Yes, there are several lawyers in the Portland metropolitan area who specialize in this work. I have listed some of them below:
Dan Ricks, Portland @ Kennedy King (503) 228-6191
Robert Rosenthal, Portland Ph: (503) 6754377
Diane Kerns, Portland Ph: (503) 274-7979
Ann Mercer, Portland (503) 281-1941
Clark Williams,in Salem (503)585-4422
Paula Hammond - she says she has fast turnaround
Lake Oswego 97035
Phone 503 684-3975
Lake is correct - these jurisdiction issues can be complicated and consulting a lawyer is the best course. Oregon definitely has jurisdiction over both of you by virture of the fact that you both have lived in Oregon for more than six months (see ORS 107.075).
Requests for attorney fees in divorce cases are normally resolved by the judge who heard the case. ORCP 68 provides that a party making a request for attorney fees must make the application within 14 days after the judgment is signed and entered in the court record. The application is made in the form of a petition which must follow certain procedural rules. The opposing party has 14 days to respond with an objection. Normally the judge who heard the case rules on the request.
Attorney Williams is correct. If you both signed the loan agreement then both of you are legally liable. A well drawn divorce decree will include language which says that if you wind up being forced to pay a debt your ex-spouse was supposed to pay then you can recover the amounts in the form of a money judgment plus interest and legal fees. Other options may include include bankruptcy as Mr. Williams mentioned.
Rule 71 (B) of the Oregon Rules of Civil Procedure generally provides that a party seeking to set aaside a default judgment must do so within one year. The rule reads as follows: B(1) “On motion and upon such terms as are just, the court may relieve a party or such party’s legal representative from a judgment for the following reasons: (a) mistake, inadvertence, surprise, or excusable neglect; (b) newly discovered evidence which by due diligence could not have been discovered in time...
You say that your husband's $150,000 commitment was part of "an out of court settlement". Oregon recognizes the validity of contracts entered into between marriage partners. In order to legally enforce his contractual commitment, you must either sue him for breach of contract OR you must file a petition for divorce or legal separation and ask the court to ratify and approve your settlement and make it a part of the court's judgment of divorce or judgment of legal separation. At that point...
One of you must file again in one state or the other. You can file for a dissolution or for an annulment even though your marriage was not solemnized here if you have resided here for at least six months at the time you file. Grounds for annulment include: (1) bigamous marriage (one party was already validly married; or (2) lack of legal age; (3) lack of sufficient understanding; or (4) consent to the marriage was obtained by force or by fraud.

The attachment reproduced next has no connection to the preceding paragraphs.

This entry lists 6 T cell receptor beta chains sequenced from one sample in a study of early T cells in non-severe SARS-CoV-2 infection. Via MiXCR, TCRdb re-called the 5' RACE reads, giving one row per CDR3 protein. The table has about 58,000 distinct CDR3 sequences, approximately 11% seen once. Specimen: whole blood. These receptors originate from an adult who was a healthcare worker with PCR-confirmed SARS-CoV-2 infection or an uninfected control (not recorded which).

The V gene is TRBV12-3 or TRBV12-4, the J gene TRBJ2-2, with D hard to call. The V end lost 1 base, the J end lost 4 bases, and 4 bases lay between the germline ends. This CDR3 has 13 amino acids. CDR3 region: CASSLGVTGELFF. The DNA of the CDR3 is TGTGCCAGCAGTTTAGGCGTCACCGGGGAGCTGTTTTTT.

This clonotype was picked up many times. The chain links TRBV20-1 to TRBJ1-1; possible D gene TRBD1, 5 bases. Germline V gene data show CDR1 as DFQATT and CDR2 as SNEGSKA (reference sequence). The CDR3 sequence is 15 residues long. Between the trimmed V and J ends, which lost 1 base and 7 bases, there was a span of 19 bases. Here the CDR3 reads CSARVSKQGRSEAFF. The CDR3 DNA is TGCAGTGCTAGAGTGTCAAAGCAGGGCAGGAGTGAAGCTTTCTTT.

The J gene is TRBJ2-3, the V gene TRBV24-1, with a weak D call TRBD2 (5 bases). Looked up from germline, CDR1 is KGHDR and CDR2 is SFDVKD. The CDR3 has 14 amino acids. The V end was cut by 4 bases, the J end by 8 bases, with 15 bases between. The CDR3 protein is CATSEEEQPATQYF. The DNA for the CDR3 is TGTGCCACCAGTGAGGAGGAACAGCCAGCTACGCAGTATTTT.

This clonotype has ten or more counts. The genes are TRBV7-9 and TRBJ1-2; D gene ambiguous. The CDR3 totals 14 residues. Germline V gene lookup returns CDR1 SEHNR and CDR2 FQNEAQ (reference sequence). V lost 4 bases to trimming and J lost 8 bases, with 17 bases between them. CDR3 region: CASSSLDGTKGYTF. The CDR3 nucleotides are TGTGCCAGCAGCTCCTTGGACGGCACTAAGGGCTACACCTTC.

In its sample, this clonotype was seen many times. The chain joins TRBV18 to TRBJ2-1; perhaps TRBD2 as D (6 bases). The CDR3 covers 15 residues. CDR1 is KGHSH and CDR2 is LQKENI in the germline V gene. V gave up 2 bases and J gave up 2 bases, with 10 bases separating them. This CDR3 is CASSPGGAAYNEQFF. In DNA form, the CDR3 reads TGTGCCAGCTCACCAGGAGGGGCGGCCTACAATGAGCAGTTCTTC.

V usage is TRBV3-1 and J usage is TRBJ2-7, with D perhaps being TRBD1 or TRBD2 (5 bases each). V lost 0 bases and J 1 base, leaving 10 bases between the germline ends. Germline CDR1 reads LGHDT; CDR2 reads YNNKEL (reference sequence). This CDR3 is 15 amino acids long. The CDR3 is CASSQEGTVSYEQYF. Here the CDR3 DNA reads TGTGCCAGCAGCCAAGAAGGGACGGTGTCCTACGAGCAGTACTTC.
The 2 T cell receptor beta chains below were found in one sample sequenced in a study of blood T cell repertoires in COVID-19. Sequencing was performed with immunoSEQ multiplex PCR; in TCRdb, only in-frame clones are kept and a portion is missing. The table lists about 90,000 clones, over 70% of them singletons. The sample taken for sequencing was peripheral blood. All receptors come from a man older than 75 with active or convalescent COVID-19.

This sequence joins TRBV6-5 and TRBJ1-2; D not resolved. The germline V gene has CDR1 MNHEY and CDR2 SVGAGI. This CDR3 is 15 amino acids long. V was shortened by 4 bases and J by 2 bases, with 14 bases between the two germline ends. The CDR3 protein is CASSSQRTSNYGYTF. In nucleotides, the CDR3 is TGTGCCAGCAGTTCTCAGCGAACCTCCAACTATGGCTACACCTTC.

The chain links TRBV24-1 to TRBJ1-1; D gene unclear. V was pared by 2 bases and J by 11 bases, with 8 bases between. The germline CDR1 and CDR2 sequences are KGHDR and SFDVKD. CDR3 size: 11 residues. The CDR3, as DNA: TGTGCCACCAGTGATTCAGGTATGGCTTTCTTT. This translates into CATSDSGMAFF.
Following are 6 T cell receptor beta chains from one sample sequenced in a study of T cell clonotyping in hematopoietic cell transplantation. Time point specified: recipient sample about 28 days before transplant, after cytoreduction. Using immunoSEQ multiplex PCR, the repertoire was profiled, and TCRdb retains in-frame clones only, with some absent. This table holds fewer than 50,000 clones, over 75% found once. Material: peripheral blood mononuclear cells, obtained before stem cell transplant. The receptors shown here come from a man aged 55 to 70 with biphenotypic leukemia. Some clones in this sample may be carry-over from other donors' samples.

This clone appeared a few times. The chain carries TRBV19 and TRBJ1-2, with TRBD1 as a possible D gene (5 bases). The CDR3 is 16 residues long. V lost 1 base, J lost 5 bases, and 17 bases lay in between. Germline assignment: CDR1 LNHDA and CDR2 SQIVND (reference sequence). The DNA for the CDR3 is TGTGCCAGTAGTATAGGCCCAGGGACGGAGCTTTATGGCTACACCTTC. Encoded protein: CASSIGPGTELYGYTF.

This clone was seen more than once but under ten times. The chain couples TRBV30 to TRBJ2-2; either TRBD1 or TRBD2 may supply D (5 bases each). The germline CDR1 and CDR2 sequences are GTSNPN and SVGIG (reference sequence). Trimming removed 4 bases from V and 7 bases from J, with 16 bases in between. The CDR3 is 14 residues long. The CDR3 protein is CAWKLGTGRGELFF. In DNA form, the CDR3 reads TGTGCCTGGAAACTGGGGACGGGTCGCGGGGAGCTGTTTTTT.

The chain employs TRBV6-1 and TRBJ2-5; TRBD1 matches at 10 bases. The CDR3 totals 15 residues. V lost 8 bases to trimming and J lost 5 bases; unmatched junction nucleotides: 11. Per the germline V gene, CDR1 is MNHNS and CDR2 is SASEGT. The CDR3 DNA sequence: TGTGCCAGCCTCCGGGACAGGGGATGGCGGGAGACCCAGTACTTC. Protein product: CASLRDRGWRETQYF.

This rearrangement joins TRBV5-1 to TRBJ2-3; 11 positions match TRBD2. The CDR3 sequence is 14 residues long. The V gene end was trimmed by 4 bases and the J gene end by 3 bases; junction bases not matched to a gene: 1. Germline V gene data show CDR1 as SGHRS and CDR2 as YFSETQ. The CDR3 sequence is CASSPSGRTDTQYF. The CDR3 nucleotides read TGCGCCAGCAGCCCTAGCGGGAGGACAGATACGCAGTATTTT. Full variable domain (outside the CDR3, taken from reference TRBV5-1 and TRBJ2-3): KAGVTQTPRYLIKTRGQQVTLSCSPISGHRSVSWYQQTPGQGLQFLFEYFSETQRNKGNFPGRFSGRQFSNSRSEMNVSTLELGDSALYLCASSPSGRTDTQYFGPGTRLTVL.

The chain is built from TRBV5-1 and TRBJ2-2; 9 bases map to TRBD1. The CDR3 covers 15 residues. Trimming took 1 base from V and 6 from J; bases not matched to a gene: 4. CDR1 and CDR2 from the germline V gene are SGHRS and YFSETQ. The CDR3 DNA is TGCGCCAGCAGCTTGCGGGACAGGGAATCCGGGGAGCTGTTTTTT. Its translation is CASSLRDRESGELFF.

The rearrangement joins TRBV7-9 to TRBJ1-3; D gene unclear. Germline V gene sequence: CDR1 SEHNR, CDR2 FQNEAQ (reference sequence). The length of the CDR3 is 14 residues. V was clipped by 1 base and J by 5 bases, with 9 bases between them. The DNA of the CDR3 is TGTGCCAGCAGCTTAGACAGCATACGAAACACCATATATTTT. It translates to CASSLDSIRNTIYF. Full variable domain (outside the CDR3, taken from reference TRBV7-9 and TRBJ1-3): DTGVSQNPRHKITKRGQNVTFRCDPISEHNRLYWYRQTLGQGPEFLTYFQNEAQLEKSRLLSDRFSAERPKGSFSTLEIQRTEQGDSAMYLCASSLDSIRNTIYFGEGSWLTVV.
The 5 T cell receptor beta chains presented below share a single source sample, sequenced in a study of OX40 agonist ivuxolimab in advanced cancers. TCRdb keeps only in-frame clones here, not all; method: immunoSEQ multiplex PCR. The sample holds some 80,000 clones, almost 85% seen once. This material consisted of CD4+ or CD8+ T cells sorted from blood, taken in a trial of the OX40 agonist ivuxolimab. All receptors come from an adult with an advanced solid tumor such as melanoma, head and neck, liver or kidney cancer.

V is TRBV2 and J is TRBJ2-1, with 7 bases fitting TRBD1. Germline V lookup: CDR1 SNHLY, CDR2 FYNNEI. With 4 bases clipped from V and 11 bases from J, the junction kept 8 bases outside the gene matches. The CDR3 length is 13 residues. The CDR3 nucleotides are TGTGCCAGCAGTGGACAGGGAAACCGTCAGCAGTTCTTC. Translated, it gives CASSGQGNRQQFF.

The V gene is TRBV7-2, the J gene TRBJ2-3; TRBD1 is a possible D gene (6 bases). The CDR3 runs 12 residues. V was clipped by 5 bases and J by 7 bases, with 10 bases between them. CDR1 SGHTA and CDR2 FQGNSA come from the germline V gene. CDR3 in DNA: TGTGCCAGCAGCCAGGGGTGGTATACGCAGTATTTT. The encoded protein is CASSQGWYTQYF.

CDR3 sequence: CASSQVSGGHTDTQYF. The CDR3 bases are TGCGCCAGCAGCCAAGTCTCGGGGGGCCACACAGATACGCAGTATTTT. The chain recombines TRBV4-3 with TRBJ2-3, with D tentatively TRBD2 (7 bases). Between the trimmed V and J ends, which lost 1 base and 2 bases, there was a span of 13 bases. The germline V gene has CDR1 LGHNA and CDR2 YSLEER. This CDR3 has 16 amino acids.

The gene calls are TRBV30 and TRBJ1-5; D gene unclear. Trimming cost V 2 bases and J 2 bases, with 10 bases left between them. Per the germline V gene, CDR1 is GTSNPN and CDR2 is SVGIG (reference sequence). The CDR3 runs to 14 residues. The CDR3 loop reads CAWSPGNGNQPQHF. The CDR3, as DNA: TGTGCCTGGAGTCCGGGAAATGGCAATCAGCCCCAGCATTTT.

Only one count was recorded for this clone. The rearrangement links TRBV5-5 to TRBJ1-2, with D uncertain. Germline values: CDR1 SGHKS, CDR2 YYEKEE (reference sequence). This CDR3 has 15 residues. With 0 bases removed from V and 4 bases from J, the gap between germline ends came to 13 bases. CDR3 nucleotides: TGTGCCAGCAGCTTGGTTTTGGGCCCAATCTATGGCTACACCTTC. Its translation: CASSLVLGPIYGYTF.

Oregon law provides that judges have the power to divide the "real or personal property, or both, of either or both of the parties as may be just and proper in all the circumstances."
Further, any increase in the value of a separately owned property during the marriage is presumed have been contributed equally by both the husband and the wife. In your case you have an even stronger argument - namely that you made a significant labor contribution.
The restraining order violation is a...
You don't need a reason at all so long as you have settled your case. Our waiver statute is found in ORS 107.065 (2) which says that if your affidavit states that you and your spouse have signed a "stipulated judgment" (an agreed-upon judgment) then that fact is adequate grounds of necessity for the judge to immediately sign the document and waive the waiting period.
The following is an example of the language I use in an affidavit seeking entry of a divorce judgment and waiver of the...
Oregon law provides that, you have legal custody of your son until such time as the father is successful in changing legal custody by way of a change of custody lawsuit here in Oregon. ORS 109.175 controls your situation. It reads in part as follows:
109.175 Determination of legal custody after paternity established. (1) If paternity of a child born out of wedlock is established pursuant to . . . ORS 416.400 to 416.465, or if paternity is established by the filing of a voluntary...